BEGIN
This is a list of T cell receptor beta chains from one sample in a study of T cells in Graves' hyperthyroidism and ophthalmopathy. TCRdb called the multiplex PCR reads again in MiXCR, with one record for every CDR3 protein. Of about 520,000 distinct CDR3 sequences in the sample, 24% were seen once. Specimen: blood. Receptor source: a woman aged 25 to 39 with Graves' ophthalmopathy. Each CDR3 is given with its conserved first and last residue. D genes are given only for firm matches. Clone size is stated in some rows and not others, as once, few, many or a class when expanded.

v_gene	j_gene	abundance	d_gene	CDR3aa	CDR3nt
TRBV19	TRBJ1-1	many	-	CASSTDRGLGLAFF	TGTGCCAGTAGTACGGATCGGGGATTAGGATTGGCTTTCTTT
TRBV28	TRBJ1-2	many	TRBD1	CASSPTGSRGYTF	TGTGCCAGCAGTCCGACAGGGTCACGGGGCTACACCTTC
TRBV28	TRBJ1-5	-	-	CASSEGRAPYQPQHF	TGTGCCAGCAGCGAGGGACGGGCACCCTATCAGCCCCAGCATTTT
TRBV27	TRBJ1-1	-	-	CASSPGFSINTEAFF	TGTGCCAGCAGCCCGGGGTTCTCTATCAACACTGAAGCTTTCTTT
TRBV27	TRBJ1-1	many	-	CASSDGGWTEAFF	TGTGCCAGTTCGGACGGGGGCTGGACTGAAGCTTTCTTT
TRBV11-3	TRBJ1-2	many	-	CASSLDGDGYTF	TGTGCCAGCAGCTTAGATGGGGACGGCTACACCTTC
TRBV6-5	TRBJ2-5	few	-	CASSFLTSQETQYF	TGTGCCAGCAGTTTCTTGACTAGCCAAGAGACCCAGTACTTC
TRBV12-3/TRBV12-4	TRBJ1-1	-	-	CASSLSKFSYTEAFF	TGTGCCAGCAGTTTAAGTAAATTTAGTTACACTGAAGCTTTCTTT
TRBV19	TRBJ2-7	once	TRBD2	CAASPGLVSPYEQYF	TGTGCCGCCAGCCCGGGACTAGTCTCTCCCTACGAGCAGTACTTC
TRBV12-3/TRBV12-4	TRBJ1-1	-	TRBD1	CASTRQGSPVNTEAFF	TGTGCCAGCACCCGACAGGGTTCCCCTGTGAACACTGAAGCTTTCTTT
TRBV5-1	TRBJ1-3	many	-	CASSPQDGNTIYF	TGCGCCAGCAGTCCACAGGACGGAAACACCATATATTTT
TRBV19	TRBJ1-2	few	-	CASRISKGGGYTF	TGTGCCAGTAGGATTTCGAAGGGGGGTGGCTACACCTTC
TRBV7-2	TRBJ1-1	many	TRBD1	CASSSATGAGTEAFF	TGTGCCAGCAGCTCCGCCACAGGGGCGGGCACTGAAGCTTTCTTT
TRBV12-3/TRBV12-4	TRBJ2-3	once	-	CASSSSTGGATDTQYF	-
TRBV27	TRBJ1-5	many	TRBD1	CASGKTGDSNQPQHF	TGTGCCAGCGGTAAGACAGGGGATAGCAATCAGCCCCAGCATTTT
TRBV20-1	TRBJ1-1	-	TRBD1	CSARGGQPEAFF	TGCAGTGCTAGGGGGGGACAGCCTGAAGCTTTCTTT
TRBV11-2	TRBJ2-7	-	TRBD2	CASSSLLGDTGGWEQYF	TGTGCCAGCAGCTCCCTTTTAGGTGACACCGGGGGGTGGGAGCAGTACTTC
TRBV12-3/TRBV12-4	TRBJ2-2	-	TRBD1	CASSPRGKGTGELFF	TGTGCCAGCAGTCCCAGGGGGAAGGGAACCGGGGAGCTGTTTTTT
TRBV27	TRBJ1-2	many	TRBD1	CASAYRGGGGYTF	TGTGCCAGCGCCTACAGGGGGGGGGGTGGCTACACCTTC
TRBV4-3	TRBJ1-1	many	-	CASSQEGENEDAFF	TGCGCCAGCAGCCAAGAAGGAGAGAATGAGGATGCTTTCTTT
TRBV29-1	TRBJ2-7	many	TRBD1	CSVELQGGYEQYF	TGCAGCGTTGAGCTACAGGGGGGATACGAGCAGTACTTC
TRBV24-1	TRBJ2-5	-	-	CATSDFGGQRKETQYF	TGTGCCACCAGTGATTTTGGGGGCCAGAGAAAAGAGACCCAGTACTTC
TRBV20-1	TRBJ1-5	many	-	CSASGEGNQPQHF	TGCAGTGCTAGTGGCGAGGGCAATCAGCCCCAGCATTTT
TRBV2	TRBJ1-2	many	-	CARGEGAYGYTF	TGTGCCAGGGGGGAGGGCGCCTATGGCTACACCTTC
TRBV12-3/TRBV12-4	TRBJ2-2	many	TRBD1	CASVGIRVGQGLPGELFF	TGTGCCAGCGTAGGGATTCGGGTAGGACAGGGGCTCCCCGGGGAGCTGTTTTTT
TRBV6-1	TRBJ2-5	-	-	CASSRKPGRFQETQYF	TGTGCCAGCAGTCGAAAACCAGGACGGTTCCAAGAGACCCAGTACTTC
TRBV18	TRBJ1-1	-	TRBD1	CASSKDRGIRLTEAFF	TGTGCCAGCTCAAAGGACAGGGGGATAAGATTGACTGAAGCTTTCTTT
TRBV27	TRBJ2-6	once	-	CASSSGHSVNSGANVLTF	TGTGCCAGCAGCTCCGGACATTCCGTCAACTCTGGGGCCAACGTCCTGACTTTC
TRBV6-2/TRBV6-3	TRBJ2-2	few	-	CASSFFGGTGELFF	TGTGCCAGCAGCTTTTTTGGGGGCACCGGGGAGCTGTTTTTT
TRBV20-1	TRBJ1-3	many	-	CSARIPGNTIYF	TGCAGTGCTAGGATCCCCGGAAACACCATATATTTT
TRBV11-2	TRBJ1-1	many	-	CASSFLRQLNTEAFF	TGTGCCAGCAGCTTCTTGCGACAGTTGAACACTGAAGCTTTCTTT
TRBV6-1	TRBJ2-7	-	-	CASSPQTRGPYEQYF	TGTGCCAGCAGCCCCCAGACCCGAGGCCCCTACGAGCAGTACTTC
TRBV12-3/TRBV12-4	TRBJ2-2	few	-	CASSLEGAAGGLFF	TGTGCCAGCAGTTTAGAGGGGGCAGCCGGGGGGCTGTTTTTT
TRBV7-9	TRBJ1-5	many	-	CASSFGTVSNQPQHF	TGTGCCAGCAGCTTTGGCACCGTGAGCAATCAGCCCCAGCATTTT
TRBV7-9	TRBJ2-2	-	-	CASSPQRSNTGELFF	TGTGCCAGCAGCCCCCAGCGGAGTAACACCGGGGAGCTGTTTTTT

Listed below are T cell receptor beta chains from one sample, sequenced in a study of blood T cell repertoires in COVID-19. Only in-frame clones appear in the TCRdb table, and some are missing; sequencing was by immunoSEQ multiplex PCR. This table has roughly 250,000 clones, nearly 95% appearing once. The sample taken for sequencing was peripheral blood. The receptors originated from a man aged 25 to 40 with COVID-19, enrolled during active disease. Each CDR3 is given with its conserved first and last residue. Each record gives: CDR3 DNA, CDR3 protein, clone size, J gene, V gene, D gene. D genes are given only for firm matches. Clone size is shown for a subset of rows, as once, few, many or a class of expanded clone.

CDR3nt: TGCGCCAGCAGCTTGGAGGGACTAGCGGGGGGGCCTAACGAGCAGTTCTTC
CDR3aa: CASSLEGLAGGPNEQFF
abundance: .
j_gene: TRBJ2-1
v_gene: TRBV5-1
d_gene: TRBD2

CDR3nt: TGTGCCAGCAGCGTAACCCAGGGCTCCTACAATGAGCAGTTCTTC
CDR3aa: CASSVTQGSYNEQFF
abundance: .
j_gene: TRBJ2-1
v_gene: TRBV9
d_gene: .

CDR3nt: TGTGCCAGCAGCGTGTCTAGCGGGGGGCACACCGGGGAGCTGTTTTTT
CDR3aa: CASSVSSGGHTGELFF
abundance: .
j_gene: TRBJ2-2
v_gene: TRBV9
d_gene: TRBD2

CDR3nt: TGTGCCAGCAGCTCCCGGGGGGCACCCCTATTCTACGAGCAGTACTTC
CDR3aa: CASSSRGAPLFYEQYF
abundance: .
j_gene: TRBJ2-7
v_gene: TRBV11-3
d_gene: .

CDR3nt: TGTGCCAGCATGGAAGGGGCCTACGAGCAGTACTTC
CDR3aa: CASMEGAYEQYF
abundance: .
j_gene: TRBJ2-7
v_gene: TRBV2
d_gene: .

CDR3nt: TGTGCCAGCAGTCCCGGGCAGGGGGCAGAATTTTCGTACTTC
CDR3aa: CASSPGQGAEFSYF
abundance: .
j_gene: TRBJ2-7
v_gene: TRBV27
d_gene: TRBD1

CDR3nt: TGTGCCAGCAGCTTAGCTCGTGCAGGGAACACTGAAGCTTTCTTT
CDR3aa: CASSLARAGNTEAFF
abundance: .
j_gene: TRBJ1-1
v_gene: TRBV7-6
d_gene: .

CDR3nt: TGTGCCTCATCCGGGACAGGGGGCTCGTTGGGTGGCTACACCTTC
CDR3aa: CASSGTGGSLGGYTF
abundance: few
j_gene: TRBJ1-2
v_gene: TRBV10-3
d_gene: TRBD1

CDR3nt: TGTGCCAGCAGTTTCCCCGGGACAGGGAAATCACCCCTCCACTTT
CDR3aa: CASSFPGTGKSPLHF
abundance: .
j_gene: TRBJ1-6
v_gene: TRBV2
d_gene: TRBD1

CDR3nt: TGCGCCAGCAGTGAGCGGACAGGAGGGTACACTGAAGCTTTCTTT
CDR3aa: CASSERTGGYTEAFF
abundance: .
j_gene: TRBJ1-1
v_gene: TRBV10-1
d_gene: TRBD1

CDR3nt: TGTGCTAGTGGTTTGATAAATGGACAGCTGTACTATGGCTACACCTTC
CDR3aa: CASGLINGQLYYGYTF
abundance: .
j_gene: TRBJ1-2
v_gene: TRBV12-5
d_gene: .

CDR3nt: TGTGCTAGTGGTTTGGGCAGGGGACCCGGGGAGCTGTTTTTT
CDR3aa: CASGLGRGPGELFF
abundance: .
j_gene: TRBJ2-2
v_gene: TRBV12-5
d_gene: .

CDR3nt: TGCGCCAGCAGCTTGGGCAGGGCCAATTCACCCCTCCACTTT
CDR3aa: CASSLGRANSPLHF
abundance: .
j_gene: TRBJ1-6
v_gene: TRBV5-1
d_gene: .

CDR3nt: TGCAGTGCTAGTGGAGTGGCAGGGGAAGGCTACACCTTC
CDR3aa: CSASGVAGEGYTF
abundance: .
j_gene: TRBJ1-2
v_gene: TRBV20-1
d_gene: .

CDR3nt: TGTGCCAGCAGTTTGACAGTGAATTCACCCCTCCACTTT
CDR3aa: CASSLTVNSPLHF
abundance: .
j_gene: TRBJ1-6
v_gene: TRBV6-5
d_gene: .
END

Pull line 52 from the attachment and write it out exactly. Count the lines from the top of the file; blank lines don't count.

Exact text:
CDR3aa: CASSVSSGGHTGELFF